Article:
Common Scalp Disorders

Overview

The skin of the scalp is unique because it has the highest density of hair follicles. The scalp can be afflicted my many disorders from superficial to infestation. Several scalp problems can cause itching, irritation, dandruff and even hair loss.

Below are some of the common conditions which can affect the skin of the scalp.

Folliculitis

Picture of Folliculitis on head
A Bacterial infection of hair follicles causing it to become inflamed. Scalp folliculitis is characterised by small, very itchy pustules on the scalp, often most troublesome on the frontal hairline.
White, itchy pustules or pimples form around the follicles on the scalp and eventually crust over. In deep folliculitis, boils or carbuncles may erupt.
The scalp affected by folliculitis should be washed with a mild normal shampoo, antidandruff shampoos containing antifungal agents such as ketoconazole or ciclopirox are sometimes helpful.
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Pediculosis Capitis (head lice)

A common, highly contagious infection that often occurs in children. The head louse, Pediculus humanus capitis, is an ectoparasite that feeds on human blood.
Head lice usually cause an itch and irritation in the scalp. This can take several weeks to develop after the initial infestation.
Medicated shampoos often help, but lice are becoming resistant to some. Patiently combing and removing nits, sometimes over several days, is sometimes necessary.
Read more about Pediculosis Capitis (head lice)

Tinea Capitis (Ringworm on Head)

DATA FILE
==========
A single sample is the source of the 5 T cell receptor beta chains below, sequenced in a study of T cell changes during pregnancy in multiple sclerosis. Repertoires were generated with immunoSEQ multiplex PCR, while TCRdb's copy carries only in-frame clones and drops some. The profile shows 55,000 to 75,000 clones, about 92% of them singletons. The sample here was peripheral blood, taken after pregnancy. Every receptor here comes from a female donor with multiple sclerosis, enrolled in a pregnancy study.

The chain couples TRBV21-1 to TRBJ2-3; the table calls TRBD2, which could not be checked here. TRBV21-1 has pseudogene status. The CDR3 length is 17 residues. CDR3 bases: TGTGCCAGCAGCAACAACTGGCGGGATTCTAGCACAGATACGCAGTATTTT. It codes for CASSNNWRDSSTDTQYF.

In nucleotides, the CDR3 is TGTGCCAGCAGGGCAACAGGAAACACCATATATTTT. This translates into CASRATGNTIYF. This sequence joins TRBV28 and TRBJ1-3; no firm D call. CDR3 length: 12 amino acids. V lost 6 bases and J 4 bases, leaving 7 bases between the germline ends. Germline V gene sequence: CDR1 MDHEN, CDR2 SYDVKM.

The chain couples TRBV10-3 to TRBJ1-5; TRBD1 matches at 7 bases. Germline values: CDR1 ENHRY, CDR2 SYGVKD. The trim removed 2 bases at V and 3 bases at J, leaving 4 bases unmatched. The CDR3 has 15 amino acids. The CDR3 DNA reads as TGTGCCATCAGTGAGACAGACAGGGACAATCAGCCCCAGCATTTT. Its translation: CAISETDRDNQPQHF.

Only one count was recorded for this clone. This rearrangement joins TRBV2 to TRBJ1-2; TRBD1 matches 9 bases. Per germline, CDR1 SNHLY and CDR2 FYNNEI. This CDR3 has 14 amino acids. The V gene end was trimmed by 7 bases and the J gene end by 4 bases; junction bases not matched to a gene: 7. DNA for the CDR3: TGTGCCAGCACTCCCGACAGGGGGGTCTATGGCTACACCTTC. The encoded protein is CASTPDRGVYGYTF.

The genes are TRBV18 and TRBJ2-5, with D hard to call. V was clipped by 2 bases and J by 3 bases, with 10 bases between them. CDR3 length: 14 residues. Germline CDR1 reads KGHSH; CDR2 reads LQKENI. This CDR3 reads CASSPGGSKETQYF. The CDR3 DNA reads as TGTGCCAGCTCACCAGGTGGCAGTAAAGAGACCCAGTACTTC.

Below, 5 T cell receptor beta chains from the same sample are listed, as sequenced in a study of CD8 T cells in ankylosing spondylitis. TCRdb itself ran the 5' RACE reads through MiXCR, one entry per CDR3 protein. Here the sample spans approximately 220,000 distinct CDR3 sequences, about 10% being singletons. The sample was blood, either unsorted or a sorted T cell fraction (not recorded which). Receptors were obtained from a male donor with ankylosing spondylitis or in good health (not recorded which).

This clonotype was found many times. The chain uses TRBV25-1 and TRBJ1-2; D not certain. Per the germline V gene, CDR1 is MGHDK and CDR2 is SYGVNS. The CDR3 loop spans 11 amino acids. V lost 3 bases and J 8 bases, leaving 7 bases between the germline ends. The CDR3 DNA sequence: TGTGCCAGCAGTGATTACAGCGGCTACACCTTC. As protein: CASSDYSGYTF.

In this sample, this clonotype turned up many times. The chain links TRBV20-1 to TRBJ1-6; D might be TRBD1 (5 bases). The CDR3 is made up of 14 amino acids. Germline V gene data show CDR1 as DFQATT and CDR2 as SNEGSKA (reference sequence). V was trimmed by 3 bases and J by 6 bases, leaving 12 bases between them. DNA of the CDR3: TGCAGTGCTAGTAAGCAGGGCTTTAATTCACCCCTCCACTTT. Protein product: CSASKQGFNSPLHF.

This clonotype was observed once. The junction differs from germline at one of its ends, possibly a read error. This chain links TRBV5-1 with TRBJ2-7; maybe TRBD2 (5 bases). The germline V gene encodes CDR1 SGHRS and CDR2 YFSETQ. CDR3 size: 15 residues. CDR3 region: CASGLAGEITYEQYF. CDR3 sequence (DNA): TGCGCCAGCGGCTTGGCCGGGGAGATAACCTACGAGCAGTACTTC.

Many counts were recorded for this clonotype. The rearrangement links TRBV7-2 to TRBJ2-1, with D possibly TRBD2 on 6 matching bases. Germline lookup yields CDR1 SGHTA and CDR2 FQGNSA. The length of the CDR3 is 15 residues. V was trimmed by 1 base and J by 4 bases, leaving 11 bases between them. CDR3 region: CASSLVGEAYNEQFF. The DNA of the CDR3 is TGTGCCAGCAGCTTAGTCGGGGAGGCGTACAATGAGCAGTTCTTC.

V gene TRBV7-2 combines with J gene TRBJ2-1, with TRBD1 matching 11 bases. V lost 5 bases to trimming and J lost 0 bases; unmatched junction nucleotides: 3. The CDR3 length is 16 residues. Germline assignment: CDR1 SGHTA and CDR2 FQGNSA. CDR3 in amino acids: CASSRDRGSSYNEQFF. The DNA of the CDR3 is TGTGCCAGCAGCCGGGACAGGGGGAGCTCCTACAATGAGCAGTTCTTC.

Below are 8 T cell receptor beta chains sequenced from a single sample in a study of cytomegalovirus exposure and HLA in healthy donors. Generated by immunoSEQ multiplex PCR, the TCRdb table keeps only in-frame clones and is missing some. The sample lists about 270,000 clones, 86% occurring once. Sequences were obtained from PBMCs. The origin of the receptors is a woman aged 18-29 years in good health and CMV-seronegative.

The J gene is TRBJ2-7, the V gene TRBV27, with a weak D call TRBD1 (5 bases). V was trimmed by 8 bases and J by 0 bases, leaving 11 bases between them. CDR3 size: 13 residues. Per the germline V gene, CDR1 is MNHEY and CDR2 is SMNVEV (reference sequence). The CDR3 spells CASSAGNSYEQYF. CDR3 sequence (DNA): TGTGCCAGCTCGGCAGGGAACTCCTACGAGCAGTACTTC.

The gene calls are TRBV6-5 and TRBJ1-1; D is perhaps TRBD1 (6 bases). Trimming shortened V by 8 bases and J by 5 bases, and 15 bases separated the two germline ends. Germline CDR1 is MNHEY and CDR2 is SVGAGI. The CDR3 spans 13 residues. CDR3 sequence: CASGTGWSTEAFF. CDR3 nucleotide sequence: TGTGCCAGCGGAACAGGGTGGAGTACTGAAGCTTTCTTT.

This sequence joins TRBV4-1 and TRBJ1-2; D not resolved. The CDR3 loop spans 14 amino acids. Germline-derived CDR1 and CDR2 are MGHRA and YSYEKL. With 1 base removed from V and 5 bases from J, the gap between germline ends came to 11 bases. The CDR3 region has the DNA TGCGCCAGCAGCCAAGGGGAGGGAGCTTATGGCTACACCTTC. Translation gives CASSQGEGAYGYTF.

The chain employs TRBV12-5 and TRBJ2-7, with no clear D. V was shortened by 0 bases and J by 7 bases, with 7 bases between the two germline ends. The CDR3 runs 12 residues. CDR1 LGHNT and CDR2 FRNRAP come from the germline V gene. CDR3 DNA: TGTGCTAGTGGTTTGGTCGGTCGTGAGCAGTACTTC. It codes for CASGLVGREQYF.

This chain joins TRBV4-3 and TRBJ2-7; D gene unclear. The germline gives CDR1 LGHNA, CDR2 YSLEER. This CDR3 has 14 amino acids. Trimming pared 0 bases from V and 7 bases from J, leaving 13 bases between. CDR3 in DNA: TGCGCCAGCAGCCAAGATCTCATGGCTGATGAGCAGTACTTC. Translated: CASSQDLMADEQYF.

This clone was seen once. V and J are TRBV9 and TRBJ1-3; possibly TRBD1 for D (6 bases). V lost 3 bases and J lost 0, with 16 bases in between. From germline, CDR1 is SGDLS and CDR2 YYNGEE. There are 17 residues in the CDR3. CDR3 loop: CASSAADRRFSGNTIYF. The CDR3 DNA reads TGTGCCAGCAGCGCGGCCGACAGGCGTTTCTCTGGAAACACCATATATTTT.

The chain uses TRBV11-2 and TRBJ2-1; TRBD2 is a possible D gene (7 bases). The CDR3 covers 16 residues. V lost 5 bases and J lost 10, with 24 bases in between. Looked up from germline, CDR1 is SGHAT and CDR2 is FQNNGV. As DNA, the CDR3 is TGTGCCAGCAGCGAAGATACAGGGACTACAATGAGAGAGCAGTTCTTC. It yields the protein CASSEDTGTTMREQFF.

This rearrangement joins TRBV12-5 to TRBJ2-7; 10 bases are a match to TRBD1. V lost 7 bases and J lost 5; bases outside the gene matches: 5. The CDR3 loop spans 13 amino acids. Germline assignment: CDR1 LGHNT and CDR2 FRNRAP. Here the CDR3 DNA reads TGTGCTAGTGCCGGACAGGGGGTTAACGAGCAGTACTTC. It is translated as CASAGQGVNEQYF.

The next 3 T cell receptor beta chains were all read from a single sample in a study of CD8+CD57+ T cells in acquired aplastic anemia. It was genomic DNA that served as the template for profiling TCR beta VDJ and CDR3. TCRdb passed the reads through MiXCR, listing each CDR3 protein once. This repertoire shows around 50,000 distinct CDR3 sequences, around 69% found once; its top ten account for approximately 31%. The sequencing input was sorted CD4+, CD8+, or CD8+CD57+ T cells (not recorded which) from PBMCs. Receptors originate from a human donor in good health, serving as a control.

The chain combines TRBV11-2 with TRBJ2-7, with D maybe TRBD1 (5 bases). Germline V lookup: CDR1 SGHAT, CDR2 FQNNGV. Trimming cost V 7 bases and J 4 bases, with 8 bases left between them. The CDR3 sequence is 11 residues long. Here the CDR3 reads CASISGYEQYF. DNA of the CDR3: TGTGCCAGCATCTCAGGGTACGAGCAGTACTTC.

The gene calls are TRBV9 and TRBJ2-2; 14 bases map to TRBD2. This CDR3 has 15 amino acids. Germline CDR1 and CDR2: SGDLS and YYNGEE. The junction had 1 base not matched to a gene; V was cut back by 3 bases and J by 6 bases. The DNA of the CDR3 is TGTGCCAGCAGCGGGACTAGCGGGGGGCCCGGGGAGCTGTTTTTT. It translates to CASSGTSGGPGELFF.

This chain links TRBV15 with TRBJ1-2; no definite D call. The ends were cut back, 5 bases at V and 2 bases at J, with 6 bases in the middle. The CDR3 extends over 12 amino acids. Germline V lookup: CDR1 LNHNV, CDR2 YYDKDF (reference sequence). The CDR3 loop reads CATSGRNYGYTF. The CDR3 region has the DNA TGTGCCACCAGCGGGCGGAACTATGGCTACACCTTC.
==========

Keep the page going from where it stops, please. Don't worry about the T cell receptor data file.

Tinea capitis
A fungal skin infection commonly occurring in children characterized by ring-like patches around the skin. Tinea capitis is caused by a dermatophyte fungus. Although common in children, tinea capitis is less frequent in adults.
Tinea capitis may be difficult to distinguish from other skin diseases that cause scaling, such as psoriasis and seborrhoeic dermatitis; the basis for the diagnosis is positive microscopic examination and microbial culture of epilated hair
Treatment for ringworm of the scalp includes medications taken by mouth to kill the fungi, as well as medicated shampoos that may lessen the spread of infection.
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Scalp Psoriasis

Scalp Psoriasis picture
Scalp Psoriasis is an inflammatory skin condition involving the auto-immune system that is characterized by red, scaly and dry patches. Whether your scalp psoriasis is mild or severe, there are many treatment options to manage the itching and flakes. Treaments range from over-the-counter shampoos and topicals to light therapy and prescription biologics.
Mild scalp psoriasis is marked by slight, fine scaling while severe scalp psoriasis is noted by thick, crusted plaques covering the entire scalp. Psoriasis can extend beyond the hairline onto the forehead, back of the neck and around the ears.
Other skin disorders, such as seborrheic dermatitis, may look similar to psoriasis. However, scalp psoriasis appears powdery with a silvery sheen, while seborrheic dermatitis appears yellowish and greasy.
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Seborrheic Eczema

Seborrheic Eczema

Seborrheic Eczema is a common inflammatory condition of the scalp. It is characterized by flaky, dry and scaly skin patches; and when these flakes fall off, they are called dandruff. In infants, this condition is called cradle cap.
Scaly, greasy patches form on the baby’s scalp. The patches can become thick and crusty, but cradle cap is harmless. Cradle cap usually goes away on its own within a few months. The exact cause of seborrheic dermatitis is unknown, although genes and hormones play a role.
Treatment for seborrheic dermatitis focuses on loosening scale, reducing inflammation and swelling, and curbing itch.

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